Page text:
Emergency nurses' evaluation of observational pain assessment tools for older people with cognitive impairment
- Publication Type:
- Journal Article
- Journal of Clinical Nursing, 2017, 26 (9-10), pp. 1281 - 1290
- Issue Date:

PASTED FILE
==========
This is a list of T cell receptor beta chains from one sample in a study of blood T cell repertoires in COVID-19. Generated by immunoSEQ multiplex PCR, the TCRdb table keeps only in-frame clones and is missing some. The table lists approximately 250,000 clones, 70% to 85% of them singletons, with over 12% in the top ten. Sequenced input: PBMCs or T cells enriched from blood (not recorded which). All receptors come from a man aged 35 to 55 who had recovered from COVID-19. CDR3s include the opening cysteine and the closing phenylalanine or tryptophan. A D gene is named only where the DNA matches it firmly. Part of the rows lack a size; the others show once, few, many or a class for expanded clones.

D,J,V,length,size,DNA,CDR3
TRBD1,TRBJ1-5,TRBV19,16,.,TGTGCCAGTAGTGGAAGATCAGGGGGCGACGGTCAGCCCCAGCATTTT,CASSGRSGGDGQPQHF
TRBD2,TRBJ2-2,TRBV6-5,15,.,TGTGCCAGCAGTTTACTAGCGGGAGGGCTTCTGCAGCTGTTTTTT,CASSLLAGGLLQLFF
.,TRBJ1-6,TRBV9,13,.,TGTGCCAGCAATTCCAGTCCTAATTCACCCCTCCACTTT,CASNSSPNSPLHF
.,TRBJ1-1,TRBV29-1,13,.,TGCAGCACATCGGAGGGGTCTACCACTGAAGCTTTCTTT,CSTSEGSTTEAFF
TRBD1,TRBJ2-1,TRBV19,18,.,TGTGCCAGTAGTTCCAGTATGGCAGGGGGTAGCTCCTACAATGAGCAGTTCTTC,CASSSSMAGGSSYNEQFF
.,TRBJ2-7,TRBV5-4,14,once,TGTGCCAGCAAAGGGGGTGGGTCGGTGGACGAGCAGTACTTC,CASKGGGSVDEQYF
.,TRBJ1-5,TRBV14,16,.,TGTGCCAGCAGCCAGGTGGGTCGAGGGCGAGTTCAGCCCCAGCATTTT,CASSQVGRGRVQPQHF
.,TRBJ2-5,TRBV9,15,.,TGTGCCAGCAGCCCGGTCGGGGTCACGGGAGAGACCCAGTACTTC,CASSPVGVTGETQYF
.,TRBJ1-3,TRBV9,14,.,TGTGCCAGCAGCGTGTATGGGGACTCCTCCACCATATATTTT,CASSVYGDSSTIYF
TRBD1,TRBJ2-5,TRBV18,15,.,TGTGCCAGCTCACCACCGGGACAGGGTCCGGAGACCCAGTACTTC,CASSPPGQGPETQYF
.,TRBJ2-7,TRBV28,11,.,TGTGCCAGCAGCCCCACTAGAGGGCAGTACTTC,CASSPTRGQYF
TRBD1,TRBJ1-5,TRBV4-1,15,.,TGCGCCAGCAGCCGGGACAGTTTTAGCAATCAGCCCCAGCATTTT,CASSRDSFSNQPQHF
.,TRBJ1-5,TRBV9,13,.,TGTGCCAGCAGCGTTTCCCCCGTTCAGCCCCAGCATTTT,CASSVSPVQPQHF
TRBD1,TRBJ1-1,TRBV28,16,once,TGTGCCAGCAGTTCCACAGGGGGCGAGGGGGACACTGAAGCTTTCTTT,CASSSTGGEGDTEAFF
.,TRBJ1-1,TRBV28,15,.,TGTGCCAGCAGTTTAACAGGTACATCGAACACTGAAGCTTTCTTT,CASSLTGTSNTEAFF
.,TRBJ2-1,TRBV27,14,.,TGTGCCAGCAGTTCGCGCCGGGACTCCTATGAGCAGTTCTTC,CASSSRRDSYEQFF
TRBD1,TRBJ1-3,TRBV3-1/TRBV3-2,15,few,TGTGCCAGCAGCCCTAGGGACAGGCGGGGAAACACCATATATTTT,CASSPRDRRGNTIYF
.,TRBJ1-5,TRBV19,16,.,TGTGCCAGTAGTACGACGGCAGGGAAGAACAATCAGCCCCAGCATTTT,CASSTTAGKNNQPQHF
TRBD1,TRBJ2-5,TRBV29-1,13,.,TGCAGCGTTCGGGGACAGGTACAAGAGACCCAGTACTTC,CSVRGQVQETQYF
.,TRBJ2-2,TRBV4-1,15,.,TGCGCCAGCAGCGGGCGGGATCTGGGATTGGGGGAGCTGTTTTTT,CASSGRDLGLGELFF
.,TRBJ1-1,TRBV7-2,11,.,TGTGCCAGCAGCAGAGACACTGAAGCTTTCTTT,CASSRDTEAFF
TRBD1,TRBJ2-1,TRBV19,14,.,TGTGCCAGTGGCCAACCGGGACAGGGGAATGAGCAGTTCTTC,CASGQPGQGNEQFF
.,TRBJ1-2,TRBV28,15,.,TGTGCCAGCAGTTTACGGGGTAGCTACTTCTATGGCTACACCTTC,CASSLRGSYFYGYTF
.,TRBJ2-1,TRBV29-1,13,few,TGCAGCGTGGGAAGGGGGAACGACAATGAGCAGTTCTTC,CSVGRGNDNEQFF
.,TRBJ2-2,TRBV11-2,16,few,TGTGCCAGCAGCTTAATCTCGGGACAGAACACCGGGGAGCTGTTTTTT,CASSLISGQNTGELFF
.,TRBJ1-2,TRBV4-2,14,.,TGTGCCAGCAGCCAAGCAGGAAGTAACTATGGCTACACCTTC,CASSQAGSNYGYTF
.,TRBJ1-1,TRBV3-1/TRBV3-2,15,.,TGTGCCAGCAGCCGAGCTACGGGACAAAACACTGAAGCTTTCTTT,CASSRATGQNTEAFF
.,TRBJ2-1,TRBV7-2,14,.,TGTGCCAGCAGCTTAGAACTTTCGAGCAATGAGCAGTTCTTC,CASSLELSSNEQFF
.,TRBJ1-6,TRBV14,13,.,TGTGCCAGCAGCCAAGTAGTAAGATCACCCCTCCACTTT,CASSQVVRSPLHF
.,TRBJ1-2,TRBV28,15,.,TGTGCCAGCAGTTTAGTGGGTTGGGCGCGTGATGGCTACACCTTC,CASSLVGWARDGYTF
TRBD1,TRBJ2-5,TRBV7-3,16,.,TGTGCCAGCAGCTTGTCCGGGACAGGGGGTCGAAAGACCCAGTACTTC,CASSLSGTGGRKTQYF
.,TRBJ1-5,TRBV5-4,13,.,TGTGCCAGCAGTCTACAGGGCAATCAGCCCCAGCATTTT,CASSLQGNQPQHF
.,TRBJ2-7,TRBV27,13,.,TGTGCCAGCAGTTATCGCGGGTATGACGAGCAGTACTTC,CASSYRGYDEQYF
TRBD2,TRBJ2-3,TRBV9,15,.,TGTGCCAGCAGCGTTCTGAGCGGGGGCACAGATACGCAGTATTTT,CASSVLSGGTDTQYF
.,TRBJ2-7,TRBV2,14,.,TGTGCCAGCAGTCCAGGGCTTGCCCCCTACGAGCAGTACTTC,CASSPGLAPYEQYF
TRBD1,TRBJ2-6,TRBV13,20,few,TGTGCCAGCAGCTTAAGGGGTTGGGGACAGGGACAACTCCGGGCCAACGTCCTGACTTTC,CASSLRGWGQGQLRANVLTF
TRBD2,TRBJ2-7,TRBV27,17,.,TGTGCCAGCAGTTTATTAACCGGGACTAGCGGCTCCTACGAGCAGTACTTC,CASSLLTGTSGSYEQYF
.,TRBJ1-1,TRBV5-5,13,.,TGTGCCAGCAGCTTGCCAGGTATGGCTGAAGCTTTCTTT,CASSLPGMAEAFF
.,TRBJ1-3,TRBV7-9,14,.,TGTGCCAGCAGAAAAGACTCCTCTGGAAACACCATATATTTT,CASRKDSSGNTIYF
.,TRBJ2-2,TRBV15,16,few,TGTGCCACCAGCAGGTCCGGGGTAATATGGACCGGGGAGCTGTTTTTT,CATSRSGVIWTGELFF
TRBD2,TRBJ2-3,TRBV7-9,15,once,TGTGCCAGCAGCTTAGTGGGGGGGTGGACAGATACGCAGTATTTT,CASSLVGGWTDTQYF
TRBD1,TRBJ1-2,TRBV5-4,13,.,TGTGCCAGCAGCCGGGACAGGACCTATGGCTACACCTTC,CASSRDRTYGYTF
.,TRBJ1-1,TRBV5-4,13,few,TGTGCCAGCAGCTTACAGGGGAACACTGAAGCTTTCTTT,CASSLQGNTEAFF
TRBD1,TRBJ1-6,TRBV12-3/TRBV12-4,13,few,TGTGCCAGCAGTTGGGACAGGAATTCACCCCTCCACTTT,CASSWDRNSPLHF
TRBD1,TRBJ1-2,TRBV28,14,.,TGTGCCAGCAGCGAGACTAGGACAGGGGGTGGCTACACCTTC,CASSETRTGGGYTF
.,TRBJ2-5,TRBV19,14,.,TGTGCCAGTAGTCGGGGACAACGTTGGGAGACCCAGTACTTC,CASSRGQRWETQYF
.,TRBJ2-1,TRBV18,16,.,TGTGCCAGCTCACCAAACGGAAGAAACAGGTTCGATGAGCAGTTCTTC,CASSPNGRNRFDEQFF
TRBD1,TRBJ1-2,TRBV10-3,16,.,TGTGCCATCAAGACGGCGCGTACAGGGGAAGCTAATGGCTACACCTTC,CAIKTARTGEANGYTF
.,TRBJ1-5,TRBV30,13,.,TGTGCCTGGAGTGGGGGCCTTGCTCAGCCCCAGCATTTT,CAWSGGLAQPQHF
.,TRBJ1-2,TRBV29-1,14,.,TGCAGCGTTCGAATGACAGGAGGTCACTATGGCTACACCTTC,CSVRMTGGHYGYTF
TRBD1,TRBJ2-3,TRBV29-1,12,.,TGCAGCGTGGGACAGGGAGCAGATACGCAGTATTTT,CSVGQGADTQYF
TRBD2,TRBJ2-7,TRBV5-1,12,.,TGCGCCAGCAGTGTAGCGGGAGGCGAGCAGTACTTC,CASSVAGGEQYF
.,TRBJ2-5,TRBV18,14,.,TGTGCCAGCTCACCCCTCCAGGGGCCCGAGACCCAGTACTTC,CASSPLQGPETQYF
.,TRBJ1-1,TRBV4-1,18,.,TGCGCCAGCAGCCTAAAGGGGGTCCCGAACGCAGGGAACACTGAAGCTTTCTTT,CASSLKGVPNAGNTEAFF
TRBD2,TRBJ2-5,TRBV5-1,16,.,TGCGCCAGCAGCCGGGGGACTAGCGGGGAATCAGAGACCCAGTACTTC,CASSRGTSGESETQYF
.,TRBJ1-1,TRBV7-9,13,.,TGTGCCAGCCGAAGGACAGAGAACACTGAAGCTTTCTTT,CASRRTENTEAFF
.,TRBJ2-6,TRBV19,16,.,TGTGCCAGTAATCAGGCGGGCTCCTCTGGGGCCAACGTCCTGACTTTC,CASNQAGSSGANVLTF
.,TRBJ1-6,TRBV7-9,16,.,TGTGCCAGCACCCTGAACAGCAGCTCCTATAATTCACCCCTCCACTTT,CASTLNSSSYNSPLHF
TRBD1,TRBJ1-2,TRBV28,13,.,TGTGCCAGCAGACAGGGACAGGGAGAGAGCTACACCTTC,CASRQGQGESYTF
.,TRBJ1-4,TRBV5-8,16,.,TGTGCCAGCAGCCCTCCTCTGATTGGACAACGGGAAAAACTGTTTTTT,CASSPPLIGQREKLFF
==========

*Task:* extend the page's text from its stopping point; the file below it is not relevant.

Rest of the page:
© 2016 John Wiley & Sons Ltd Aims and objectives: To explore emergency nurses’ perceptions of the feasibility and utility of Pain Assessment in Advanced Dementia tool in people over 65 with cognitive impairment. The Pain Assessment in Advanced Dementia tool was then compared with The Abbey Pain Scale, Doloplus-2 and PACSLAC. The objective was to determine which observational pain assessment tool was the most appropriate for the emergency department context and the cognitively impaired older person. Background: The number of older people with cognitive impairment conditions, such as dementia, presenting to the emergency department is increasing. Approximately 28% of people over 65 years who present will have cognitive impairment. Older people with cognitive impairment often receive suboptimal pain management in the ED. There is limited evidence of the use and/or appropriateness of dementia-specific pain observation assessment tools in the ED. Design: This was a multicentre exploratory qualitative study, which was conducted within a constructivist paradigm. Methods: Focus group interviews were conducted with nurses across three hospital emergency departments. Data were subject to thematic analysis. Results: Six focus groups were conducted with 36 nurses over a 12-week period. Four themes emerged from the analysis: 1) cognitive impairment is a barrier to pain management; 2) PAINAD gives structure to pain assessment; 3) PAINAD assists to convey pain intensity; and 4) selection of an appropriate observational pain assessment tool. Conclusions: This study identified that emergency nurses find it challenging to detect, assess and manage pain in cognitively impaired people. While the use of the PAINAD helped to address these challenges compared to other tools, nurses also identified the important role that family and carers can play in pain assessment and management for older people with cognitive impairment. Relevance to clinical practice: This study has generated new knowledge that has broad application across clinical settings, which can assist to transform pain management practice and reduce human suffering. The use of an observational pain assessment tool can provide for greater practice consistency for patients with communication difficulties. Pain management for older people with cognitive impairment is best achieved by the use an appropriate observational pain assessment tool and with a multidisciplinary approach that includes the person and their family/carer.
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